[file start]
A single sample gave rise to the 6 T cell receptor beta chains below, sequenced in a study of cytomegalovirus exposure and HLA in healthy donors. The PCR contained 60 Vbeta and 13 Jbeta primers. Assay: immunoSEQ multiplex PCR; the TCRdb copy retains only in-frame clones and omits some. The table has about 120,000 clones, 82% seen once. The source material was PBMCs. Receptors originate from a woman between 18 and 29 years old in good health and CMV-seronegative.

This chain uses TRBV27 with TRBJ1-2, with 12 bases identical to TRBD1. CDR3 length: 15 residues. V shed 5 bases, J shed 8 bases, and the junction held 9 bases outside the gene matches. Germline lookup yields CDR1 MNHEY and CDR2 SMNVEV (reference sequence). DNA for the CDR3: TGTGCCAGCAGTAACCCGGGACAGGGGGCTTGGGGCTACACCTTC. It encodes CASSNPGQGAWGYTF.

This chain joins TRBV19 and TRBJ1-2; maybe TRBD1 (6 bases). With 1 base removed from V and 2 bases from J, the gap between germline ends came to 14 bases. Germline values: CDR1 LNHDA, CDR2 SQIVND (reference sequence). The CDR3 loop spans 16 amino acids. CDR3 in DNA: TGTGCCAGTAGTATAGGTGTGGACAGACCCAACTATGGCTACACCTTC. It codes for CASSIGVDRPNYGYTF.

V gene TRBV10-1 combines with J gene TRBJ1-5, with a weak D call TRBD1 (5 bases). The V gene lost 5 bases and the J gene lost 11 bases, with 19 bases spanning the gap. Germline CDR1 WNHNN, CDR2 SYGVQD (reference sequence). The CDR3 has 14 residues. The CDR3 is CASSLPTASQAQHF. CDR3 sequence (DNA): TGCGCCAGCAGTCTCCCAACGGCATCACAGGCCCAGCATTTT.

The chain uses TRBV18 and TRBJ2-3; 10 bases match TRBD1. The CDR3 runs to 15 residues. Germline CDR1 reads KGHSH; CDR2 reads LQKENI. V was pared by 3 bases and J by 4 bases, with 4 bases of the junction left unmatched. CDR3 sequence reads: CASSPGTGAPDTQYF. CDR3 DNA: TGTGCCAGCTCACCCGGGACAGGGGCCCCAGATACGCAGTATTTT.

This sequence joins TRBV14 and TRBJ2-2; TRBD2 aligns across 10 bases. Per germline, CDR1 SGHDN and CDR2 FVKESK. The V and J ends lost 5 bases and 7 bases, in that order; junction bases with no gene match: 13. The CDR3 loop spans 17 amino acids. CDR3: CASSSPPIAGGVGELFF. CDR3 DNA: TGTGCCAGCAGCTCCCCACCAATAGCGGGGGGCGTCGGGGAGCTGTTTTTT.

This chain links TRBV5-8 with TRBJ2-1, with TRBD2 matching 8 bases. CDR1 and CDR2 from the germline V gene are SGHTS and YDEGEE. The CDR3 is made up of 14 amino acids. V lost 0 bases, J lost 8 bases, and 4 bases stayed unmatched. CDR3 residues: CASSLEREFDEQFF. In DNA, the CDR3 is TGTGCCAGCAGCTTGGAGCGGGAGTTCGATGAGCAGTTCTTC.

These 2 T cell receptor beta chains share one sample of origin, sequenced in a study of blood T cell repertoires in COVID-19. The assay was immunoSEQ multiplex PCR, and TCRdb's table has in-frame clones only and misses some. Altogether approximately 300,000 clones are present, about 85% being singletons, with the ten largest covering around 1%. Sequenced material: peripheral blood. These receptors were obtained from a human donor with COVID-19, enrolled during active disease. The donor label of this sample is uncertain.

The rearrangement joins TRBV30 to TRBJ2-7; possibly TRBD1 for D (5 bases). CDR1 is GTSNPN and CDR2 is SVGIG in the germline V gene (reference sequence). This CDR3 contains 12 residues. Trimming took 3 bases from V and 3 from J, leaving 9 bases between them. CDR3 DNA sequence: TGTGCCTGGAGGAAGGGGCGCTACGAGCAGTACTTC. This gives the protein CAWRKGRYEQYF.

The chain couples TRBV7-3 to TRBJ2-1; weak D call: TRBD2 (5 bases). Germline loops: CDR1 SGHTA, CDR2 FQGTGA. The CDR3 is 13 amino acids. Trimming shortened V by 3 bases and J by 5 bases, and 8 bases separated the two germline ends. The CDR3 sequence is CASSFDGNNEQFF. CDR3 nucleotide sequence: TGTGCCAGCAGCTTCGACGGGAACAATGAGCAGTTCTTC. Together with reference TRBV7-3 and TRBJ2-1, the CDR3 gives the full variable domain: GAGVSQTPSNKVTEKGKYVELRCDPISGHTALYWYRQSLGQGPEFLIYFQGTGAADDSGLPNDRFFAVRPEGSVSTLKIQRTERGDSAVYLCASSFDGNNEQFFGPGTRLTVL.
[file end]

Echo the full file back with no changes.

A single sample gave rise to the 6 T cell receptor beta chains below, sequenced in a study of cytomegalovirus exposure and HLA in healthy donors. The PCR contained 60 Vbeta and 13 Jbeta primers. Assay: immunoSEQ multiplex PCR; the TCRdb copy retains only in-frame clones and omits some. The table has about 120,000 clones, 82% seen once. The source material was PBMCs. Receptors originate from a woman between 18 and 29 years old in good health and CMV-seronegative.

This chain uses TRBV27 with TRBJ1-2, with 12 bases identical to TRBD1. CDR3 length: 15 residues. V shed 5 bases, J shed 8 bases, and the junction held 9 bases outside the gene matches. Germline lookup yields CDR1 MNHEY and CDR2 SMNVEV (reference sequence). DNA for the CDR3: TGTGCCAGCAGTAACCCGGGACAGGGGGCTTGGGGCTACACCTTC. It encodes CASSNPGQGAWGYTF.

This chain joins TRBV19 and TRBJ1-2; maybe TRBD1 (6 bases). With 1 base removed from V and 2 bases from J, the gap between germline ends came to 14 bases. Germline values: CDR1 LNHDA, CDR2 SQIVND (reference sequence). The CDR3 loop spans 16 amino acids. CDR3 in DNA: TGTGCCAGTAGTATAGGTGTGGACAGACCCAACTATGGCTACACCTTC. It codes for CASSIGVDRPNYGYTF.

V gene TRBV10-1 combines with J gene TRBJ1-5, with a weak D call TRBD1 (5 bases). The V gene lost 5 bases and the J gene lost 11 bases, with 19 bases spanning the gap. Germline CDR1 WNHNN, CDR2 SYGVQD (reference sequence). The CDR3 has 14 residues. The CDR3 is CASSLPTASQAQHF. CDR3 sequence (DNA): TGCGCCAGCAGTCTCCCAACGGCATCACAGGCCCAGCATTTT.

The chain uses TRBV18 and TRBJ2-3; 10 bases match TRBD1. The CDR3 runs to 15 residues. Germline CDR1 reads KGHSH; CDR2 reads LQKENI. V was pared by 3 bases and J by 4 bases, with 4 bases of the junction left unmatched. CDR3 sequence reads: CASSPGTGAPDTQYF. CDR3 DNA: TGTGCCAGCTCACCCGGGACAGGGGCCCCAGATACGCAGTATTTT.

This sequence joins TRBV14 and TRBJ2-2; TRBD2 aligns across 10 bases. Per germline, CDR1 SGHDN and CDR2 FVKESK. The V and J ends lost 5 bases and 7 bases, in that order; junction bases with no gene match: 13. The CDR3 loop spans 17 amino acids. CDR3: CASSSPPIAGGVGELFF. CDR3 DNA: TGTGCCAGCAGCTCCCCACCAATAGCGGGGGGCGTCGGGGAGCTGTTTTTT.

This chain links TRBV5-8 with TRBJ2-1, with TRBD2 matching 8 bases. CDR1 and CDR2 from the germline V gene are SGHTS and YDEGEE. The CDR3 is made up of 14 amino acids. V lost 0 bases, J lost 8 bases, and 4 bases stayed unmatched. CDR3 residues: CASSLEREFDEQFF. In DNA, the CDR3 is TGTGCCAGCAGCTTGGAGCGGGAGTTCGATGAGCAGTTCTTC.

These 2 T cell receptor beta chains share one sample of origin, sequenced in a study of blood T cell repertoires in COVID-19. The assay was immunoSEQ multiplex PCR, and TCRdb's table has in-frame clones only and misses some. Altogether approximately 300,000 clones are present, about 85% being singletons, with the ten largest covering around 1%. Sequenced material: peripheral blood. These receptors were obtained from a human donor with COVID-19, enrolled during active disease. The donor label of this sample is uncertain.

The rearrangement joins TRBV30 to TRBJ2-7; possibly TRBD1 for D (5 bases). CDR1 is GTSNPN and CDR2 is SVGIG in the germline V gene (reference sequence). This CDR3 contains 12 residues. Trimming took 3 bases from V and 3 from J, leaving 9 bases between them. CDR3 DNA sequence: TGTGCCTGGAGGAAGGGGCGCTACGAGCAGTACTTC. This gives the protein CAWRKGRYEQYF.

The chain couples TRBV7-3 to TRBJ2-1; weak D call: TRBD2 (5 bases). Germline loops: CDR1 SGHTA, CDR2 FQGTGA. The CDR3 is 13 amino acids. Trimming shortened V by 3 bases and J by 5 bases, and 8 bases separated the two germline ends. The CDR3 sequence is CASSFDGNNEQFF. CDR3 nucleotide sequence: TGTGCCAGCAGCTTCGACGGGAACAATGAGCAGTTCTTC. Together with reference TRBV7-3 and TRBJ2-1, the CDR3 gives the full variable domain: GAGVSQTPSNKVTEKGKYVELRCDPISGHTALYWYRQSLGQGPEFLIYFQGTGAADDSGLPNDRFFAVRPEGSVSTLKIQRTERGDSAVYLCASSFDGNNEQFFGPGTRLTVL.